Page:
DeRay McKesson’s connection to Black Lives Matter movement in Baltimore is well documented, but in a somewhat unusual step, he waited until Feb. 3, the last possible filing day to run in the Democratic primary for mayor. It is the first time any member of Black Lives Matter has gone from confrontation activism to pursue conventional politics. “We cannot rely on traditional pathways to politics and the traditional politicians who walk that path,” McKesson told EBONY.com.
The decision to step into the political world for the 30-year old was a difficult decision. He met with friends and fellow activists — some of whom are a part of the Campaign Zero platform — before taking on this humongous task. He will join a crowded field of 13 candidates that include a former Mayor, a State Senator, a pair of Baltimore City Councilmen, a former State’s Attorney, and an entrepreneur.
To differentiate himself from the field he says he wants to “bring a different vision to the city.” Those who are looking to replace current mayor, Stephanie Rawlings-Blake, have echoed similar sentiments. But, McKesson’s bid for the position is different because of his background. At best he’s novice, however if successful, he will join the ranks of civil rights activists who began with protesting to change the system from the outside only to become agents of change from the inside as members of the political class.
McKesson was working as a school administrator in Minneapolis when he quit to join Michael Brown protesters in Ferguson, Mo., marking the beginning of the Black Lives Matter movement. Then, last April when Freddie Gray was killed, he moved back to his hometown of Baltimore. He was the visible presence of Black Lives Movement in the city. His social media presence was cited by national media organizations as one that gave a voice to those who were protesting and rioting.
“DeRay plays an important role in social media for activist,” said 21-year old Kwame Rose, who has been a constant presence during the Freddie Gray protest and trial. He notes that McKesson has some 300,000 followers just on Twitter.
And yet, not everyone is happy with his announcement. Critics like CEO and Founder of the Baltimore based grassroots organization, Leaders of a Beautiful Struggle, Adam Jackson have challenged his credentials. In a searing Facebook rant, Jackson posted, “This man is only here when the cameras is. What hood [knows] Deray? He don't be [sic] in Baltimore the majority of the time.” Jackson goes on to question the Black Lives Matter spokesman saying McKesson was never interested in joining local groups who are affecting change on the ground.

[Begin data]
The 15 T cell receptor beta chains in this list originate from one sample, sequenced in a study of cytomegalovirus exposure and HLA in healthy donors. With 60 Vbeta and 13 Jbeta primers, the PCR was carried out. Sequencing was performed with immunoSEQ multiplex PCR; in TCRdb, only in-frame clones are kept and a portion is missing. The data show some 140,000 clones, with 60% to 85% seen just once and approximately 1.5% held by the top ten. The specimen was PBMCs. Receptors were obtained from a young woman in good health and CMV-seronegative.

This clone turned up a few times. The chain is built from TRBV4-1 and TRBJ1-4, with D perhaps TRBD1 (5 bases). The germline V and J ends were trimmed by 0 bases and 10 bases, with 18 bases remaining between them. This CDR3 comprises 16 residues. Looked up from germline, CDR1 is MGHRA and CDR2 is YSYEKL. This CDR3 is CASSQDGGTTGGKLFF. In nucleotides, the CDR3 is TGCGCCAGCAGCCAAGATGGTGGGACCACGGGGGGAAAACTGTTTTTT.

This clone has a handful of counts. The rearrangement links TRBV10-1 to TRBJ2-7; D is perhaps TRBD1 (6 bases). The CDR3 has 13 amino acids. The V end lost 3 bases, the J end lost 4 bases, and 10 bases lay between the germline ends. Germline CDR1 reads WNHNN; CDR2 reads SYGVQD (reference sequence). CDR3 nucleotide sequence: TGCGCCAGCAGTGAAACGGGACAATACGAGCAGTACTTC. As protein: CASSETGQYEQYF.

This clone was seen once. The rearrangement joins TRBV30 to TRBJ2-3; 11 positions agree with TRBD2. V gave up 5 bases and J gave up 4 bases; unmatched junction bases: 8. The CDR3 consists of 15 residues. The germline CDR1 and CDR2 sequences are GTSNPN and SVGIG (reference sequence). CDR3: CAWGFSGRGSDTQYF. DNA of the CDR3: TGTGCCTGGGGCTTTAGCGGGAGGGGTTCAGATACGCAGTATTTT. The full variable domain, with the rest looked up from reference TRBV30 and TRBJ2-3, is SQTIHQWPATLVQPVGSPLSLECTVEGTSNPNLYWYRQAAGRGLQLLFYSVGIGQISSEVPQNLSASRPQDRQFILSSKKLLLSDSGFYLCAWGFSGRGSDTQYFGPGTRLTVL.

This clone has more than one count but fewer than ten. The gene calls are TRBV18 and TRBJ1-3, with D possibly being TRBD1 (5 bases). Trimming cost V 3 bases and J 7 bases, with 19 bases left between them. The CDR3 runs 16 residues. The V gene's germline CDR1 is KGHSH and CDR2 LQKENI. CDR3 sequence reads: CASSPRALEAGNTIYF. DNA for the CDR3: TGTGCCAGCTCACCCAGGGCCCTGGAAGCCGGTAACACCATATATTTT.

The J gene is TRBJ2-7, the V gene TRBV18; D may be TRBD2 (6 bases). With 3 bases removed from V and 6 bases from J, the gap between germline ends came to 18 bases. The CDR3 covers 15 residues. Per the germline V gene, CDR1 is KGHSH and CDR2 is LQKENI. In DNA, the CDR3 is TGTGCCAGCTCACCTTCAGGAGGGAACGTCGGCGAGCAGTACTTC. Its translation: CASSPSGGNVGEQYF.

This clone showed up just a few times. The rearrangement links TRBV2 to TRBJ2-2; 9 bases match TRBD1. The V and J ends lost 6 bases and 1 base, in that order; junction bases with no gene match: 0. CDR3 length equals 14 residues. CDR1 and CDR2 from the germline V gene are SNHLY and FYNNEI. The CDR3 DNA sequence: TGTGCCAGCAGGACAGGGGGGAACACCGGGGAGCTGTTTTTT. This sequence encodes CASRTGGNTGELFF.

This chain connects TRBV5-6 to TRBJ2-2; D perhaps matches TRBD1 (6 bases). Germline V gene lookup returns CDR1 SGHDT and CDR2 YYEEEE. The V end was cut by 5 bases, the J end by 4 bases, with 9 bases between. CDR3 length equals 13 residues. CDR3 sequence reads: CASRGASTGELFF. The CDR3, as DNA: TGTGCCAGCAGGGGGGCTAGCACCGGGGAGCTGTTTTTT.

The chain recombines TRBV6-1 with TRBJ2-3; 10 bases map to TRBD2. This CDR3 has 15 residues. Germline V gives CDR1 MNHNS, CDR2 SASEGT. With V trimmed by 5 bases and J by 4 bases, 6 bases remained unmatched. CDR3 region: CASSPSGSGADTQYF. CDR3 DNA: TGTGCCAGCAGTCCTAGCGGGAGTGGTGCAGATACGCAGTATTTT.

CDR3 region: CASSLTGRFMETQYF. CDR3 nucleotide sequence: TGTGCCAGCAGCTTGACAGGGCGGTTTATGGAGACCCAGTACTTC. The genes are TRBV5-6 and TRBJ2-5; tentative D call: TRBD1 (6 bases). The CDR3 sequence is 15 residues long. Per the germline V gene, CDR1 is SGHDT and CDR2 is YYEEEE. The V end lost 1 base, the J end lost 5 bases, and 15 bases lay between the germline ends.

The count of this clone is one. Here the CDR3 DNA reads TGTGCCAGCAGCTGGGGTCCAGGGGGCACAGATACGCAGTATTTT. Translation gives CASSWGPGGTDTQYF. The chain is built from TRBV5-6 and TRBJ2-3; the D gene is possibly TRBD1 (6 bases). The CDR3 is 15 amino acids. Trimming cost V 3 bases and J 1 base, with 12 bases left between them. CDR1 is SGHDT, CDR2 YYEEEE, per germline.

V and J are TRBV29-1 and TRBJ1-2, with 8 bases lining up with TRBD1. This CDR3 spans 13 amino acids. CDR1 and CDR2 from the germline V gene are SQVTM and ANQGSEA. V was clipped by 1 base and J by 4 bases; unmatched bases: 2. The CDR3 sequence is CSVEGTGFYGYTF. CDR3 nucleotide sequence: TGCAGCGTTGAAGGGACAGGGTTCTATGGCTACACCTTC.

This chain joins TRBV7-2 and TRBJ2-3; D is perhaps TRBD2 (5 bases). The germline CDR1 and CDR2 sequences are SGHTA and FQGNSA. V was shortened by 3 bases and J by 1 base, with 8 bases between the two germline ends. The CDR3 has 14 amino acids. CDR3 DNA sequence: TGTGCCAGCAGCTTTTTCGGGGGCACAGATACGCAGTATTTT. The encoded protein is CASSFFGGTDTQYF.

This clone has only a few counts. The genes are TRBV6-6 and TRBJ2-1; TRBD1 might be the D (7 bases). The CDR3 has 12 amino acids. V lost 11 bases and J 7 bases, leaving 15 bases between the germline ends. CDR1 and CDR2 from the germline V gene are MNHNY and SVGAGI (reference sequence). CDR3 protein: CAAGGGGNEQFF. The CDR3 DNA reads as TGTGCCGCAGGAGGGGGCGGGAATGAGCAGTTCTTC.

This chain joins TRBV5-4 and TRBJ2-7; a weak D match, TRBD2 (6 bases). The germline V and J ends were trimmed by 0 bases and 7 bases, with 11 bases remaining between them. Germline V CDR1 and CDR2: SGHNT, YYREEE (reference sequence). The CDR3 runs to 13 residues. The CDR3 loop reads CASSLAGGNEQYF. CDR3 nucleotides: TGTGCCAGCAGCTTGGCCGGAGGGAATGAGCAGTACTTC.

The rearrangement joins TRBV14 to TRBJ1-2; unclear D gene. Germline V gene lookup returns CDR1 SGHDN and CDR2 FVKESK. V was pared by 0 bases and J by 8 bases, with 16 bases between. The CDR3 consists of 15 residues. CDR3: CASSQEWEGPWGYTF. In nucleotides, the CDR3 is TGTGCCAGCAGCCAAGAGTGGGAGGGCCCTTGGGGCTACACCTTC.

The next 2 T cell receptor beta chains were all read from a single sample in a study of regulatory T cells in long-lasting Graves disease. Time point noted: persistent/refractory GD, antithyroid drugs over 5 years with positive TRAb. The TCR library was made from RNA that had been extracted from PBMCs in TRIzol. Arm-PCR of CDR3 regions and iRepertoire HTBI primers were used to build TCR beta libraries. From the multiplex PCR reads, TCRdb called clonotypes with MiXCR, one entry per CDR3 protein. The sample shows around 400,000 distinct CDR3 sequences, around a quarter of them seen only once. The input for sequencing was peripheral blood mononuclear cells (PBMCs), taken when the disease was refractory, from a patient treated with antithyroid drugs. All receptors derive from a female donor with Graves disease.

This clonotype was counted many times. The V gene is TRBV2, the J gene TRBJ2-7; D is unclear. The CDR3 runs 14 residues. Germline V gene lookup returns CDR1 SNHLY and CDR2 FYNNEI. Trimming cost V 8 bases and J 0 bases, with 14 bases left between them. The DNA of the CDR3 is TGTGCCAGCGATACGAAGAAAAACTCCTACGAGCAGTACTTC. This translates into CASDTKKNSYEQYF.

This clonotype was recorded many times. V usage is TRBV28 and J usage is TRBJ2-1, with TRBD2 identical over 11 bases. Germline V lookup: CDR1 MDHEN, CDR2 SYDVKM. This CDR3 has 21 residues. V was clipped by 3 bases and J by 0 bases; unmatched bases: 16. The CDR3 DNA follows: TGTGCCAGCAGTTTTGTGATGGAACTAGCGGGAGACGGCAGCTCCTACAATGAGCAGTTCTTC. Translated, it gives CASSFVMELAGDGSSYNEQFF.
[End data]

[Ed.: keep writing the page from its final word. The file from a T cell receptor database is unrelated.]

A similar sentiment was expressed by Johns Hopkins University Professor Dr. Lester Spence, who was active in the Occupy Wall Street Movement. He suggests that McKesson’s rise to fame came at the expense of other chapters of Black Lives Matter (there is no chapter in Baltimore) and considers McKesson a “parachute activist.”
“This is revisionist history,” said McKesson in reaction to his detractors. He believes he has been on the ground doing work in Baltimore long before many of these organizations came into existence. “It’s odd…I grew up in Baltimore as a teenager. People now don’t believe I know anything about Baltimore and they don’t believe I’m engaged in the city.”
Historically, there was similar snipping between organizations like the Southern Christian Leadership Conference, Student Non-Violent Coordinating Committee, the Black Panthers, and the Nation of Islam in the 60’s and 70’s. Each one was trying to challenge the status quo but argued over the best way to receive results.
In the last four Baltimore mayoral election cycles, older Black women have made the difference in who gets elected to run the city. Is it a group McKesson hopes to tap into? He rejects this idea noting these women aren’t the only folks who can decide. “There are many undecided voters and those who haven’t voted before,” said McKesson. “I look forward to the undecided.” Part of that untapped group could have a significant say. In the coming weeks, the Maryland State Legislature will override a veto of a bill the governor rejected which would give convicted felons serving parole and probation the right to vote. It may add as many 40,000 new voters to the rolls.
The first of several mayoral candidate forums was held earlier this week. McKesson, who was not there, says he wasn’t invited and had he attended, it would have been difficult to keep him off the stage. McKesson knows that standing with your peers gives you legitimacy. He plans to participate in future forums and debates, but could this one missed opportunity end up being detrimental to his chances?
Even his critics admit there is a segment of the electorate that will see this candidacy as an affirmation of what today’s movement of angry, young Black people are all about. According to Rose, McKesson has potential but needs to do more than just inspire the crowds saying, “he needs to be involved with more people.”
Next on his list is putting together a platform which he says he is currently working on with advisors. He recognizes running a major city like Baltimore is a multibillion dollar job. While he knows it won’t be easy, he believes his background as a community organizer has prepared him sufficiently. Going from protesting on the ground to using social media behind a phone to running a city in person will tax his intellect, his spirit, and his fortitude. What’s happened in the last 48 hours after his announcement is only the beginning, but he says confidently that he’s ready.